Many of us use PowerPoint in our presentations. And there’s nothing wrong with it.
Some of the best presenters, such as Seth Godin, Steven Fisher and Peter Shankman use PowerPoint or some competing software like Slide Rocket in their presentations.
However the big problem for businesses is that we sit through presentation after presentation and like dumb robots we often miss the main point of the presentation. Or the speakers who give the presentations are so lazy that they rely on the PowerPoint to deliver the presentation for them.
The New York Times quotes in an article:
“PowerPoint makes us stupid,” Gen. James N. Mattis of the Marine Corps, the Joint Forces commander, said this month at a military conference in North Carolina. (He spoke without PowerPoint.) Brig. Gen. H. R. McMaster, who banned PowerPoint presentations when he led the successful effort to secure the northern Iraqi city of Tal Afar in 2005, followed up at the same conference by likening PowerPoint to an internal threat.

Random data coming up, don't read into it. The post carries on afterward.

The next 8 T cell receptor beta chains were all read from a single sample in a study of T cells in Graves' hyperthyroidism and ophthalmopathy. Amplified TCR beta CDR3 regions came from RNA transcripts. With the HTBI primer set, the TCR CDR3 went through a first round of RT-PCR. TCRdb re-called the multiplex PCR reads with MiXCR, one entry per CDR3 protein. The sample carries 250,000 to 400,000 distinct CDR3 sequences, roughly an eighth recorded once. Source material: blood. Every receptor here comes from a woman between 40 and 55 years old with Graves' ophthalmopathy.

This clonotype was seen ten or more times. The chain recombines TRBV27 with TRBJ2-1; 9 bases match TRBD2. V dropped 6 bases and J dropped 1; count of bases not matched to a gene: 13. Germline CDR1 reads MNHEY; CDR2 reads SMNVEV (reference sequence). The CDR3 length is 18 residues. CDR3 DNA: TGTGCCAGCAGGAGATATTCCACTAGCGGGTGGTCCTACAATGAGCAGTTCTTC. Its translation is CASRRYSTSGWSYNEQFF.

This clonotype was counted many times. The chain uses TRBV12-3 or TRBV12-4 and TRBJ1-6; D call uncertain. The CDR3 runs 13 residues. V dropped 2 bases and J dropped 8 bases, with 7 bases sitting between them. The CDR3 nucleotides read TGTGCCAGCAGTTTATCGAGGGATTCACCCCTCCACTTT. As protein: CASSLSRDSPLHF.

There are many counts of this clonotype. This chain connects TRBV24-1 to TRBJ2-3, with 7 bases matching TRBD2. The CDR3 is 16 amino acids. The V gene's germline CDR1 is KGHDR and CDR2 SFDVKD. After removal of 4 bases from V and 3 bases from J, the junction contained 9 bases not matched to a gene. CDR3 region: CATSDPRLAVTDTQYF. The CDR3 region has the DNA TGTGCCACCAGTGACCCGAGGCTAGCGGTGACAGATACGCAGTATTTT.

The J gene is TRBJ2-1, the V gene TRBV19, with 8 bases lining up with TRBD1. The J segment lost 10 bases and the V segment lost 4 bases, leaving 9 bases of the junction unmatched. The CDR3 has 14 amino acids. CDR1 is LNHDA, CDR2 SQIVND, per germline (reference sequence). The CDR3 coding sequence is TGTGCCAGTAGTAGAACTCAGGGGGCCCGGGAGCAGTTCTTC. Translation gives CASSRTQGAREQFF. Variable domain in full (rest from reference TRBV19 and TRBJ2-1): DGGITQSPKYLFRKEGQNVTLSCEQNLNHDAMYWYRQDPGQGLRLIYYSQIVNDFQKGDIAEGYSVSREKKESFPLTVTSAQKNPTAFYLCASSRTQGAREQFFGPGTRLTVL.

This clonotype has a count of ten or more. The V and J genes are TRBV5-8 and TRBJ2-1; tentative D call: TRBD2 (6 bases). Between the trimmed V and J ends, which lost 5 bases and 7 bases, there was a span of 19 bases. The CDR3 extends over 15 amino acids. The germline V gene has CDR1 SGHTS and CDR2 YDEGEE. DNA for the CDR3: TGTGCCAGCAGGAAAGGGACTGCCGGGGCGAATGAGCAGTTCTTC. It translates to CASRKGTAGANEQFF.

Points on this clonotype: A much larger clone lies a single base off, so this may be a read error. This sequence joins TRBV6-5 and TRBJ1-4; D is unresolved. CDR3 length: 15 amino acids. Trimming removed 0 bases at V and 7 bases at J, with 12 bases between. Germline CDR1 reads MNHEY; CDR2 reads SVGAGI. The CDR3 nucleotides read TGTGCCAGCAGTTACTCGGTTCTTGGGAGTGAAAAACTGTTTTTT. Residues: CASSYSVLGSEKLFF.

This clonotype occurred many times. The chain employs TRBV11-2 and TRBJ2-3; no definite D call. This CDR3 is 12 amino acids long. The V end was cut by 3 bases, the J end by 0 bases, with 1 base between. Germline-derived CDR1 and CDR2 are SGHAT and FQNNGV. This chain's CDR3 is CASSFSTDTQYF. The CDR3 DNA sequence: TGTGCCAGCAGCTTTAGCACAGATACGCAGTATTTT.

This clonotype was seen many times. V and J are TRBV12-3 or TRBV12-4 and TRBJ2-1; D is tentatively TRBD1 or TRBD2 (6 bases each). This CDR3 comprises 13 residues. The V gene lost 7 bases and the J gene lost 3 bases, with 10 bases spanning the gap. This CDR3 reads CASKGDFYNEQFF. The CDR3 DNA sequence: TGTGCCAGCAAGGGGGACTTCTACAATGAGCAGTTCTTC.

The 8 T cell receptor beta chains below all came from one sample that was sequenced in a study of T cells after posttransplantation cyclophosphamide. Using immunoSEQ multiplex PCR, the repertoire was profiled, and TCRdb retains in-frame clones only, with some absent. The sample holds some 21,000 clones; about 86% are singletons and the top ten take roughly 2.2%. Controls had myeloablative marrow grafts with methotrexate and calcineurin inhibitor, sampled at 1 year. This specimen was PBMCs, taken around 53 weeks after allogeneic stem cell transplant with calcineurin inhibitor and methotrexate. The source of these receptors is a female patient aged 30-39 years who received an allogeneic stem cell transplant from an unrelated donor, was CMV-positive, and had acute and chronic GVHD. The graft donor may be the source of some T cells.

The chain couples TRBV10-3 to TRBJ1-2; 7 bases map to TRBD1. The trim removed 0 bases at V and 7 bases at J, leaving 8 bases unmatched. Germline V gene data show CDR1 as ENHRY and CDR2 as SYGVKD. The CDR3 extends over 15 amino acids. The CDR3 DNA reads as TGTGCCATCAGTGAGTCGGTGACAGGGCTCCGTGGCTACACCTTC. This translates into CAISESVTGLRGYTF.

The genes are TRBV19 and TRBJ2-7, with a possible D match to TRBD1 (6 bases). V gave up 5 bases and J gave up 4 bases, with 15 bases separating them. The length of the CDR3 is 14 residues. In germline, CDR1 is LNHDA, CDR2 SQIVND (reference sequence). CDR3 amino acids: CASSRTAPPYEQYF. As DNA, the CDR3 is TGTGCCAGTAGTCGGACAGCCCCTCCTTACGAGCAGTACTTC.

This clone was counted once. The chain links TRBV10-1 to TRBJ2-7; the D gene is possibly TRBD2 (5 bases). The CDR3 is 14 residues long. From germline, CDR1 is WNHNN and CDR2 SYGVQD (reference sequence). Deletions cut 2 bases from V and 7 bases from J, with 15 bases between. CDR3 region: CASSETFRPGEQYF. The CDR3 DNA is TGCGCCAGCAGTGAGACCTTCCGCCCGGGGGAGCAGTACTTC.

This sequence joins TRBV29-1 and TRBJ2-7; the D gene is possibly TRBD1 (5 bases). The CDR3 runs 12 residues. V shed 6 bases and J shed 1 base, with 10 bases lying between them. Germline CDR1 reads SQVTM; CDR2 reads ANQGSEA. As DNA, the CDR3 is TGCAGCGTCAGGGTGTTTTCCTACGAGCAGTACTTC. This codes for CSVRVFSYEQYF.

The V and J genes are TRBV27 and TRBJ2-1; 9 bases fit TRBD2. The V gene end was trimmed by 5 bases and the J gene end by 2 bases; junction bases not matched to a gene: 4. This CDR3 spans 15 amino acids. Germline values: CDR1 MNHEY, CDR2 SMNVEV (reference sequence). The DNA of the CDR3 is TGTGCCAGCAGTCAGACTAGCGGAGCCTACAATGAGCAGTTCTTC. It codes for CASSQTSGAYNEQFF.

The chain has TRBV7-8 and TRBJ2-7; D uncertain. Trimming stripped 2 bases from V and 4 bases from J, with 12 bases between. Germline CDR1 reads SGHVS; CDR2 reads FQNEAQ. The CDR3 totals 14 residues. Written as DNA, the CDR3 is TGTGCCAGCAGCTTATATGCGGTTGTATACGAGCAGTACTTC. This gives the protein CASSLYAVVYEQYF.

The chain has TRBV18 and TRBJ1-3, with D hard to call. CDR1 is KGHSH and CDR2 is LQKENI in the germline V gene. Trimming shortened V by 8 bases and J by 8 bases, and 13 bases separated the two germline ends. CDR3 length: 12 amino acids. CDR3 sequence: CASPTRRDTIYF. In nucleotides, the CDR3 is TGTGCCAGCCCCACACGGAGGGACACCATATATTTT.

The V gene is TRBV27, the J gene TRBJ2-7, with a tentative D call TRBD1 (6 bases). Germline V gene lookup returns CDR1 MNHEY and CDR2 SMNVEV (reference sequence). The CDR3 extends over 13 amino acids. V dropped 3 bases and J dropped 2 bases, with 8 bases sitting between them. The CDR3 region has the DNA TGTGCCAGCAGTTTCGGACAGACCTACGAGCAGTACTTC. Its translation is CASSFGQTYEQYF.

“It’s dangerous because it can create the illusion of understanding and the illusion of control,” General McMaster said in a telephone interview afterward. “Some problems in the world are not bullet-izable.
When giving a presentation, you want people to be able to easily follow along, and presentation software surely helps to do that. However, if you have not first clearly defined (and refined) your message and can’t speak without Power Point, then your message (your presentation) is worthless.
Read the full New York Times article here.
My good friend Marshall Makstein runs a NY company, eSlide – which is all about making Power Points better.
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